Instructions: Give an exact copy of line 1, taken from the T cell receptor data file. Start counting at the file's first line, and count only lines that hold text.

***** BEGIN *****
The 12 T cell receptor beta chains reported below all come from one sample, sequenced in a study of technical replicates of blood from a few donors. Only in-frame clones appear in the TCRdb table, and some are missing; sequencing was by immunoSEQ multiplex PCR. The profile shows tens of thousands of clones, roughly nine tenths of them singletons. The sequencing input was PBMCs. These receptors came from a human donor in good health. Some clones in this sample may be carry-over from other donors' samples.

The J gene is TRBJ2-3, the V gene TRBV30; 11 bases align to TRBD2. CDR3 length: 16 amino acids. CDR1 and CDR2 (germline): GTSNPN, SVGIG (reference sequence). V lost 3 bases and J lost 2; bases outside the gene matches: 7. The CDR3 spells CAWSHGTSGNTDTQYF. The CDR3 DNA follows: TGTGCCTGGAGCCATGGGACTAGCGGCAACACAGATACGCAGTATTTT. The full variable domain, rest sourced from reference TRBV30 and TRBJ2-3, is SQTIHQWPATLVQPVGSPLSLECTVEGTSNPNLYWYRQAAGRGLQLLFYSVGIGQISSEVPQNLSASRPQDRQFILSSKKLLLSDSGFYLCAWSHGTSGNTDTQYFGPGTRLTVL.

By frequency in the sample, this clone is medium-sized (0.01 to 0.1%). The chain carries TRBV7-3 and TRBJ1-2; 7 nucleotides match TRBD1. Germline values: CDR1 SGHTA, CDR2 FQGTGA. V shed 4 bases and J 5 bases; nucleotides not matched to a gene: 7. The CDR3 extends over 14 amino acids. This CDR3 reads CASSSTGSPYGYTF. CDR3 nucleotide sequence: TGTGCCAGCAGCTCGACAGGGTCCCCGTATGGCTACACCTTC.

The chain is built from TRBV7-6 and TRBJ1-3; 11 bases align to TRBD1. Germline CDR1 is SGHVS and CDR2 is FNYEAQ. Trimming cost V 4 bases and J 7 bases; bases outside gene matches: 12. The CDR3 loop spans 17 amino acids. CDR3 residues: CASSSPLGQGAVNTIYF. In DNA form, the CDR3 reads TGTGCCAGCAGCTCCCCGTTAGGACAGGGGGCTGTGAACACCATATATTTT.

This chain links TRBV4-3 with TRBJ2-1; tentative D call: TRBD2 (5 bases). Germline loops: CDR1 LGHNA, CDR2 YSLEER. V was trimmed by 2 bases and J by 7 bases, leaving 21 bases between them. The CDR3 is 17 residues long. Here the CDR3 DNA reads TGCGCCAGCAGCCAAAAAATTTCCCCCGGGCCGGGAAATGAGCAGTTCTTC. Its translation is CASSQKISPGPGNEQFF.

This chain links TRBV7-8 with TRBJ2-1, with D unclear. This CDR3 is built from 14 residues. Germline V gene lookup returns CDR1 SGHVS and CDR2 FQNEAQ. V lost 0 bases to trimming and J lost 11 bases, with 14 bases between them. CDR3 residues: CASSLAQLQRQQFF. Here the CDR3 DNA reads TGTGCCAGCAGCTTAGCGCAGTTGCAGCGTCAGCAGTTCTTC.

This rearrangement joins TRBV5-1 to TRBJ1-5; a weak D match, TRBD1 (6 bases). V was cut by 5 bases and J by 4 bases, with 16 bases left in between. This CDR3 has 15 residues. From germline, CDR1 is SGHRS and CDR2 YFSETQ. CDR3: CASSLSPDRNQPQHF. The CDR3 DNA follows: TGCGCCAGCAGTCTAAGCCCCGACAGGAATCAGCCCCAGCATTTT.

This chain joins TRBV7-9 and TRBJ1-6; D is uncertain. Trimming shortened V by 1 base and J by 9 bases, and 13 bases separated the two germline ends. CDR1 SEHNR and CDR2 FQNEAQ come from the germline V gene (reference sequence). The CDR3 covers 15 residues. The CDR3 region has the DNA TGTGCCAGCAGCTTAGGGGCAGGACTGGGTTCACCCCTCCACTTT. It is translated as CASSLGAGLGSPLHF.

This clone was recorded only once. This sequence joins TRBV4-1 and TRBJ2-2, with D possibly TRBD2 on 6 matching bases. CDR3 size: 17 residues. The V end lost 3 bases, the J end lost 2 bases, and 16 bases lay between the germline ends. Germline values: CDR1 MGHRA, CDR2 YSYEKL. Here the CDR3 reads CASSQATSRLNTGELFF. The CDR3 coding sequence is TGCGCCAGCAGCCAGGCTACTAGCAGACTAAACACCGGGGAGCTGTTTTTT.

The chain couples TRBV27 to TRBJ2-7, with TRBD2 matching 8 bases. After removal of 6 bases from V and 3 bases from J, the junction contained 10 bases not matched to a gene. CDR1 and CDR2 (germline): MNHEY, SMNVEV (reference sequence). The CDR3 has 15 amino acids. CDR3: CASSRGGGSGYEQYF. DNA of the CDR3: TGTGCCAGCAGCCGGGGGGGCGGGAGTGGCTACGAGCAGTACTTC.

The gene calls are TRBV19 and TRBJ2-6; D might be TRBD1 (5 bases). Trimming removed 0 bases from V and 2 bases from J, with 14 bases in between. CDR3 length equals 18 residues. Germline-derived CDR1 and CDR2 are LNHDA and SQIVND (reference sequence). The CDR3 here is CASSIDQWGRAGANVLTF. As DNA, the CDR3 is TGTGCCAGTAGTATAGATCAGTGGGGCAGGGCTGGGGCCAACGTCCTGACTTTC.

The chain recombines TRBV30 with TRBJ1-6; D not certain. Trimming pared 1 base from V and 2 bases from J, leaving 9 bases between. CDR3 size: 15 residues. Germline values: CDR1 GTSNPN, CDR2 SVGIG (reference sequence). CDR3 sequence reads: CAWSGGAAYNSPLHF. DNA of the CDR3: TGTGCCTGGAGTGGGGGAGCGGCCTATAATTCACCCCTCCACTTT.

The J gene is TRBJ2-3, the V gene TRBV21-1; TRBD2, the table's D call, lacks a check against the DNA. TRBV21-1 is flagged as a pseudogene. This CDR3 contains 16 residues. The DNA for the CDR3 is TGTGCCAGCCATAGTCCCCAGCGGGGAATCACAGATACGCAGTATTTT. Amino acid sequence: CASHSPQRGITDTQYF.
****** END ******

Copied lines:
The 12 T cell receptor beta chains reported below all come from one sample, sequenced in a study of technical replicates of blood from a few donors. Only in-frame clones appear in the TCRdb table, and some are missing; sequencing was by immunoSEQ multiplex PCR. The profile shows tens of thousands of clones, roughly nine tenths of them singletons. The sequencing input was PBMCs. These receptors came from a human donor in good health. Some clones in this sample may be carry-over from other donors' samples.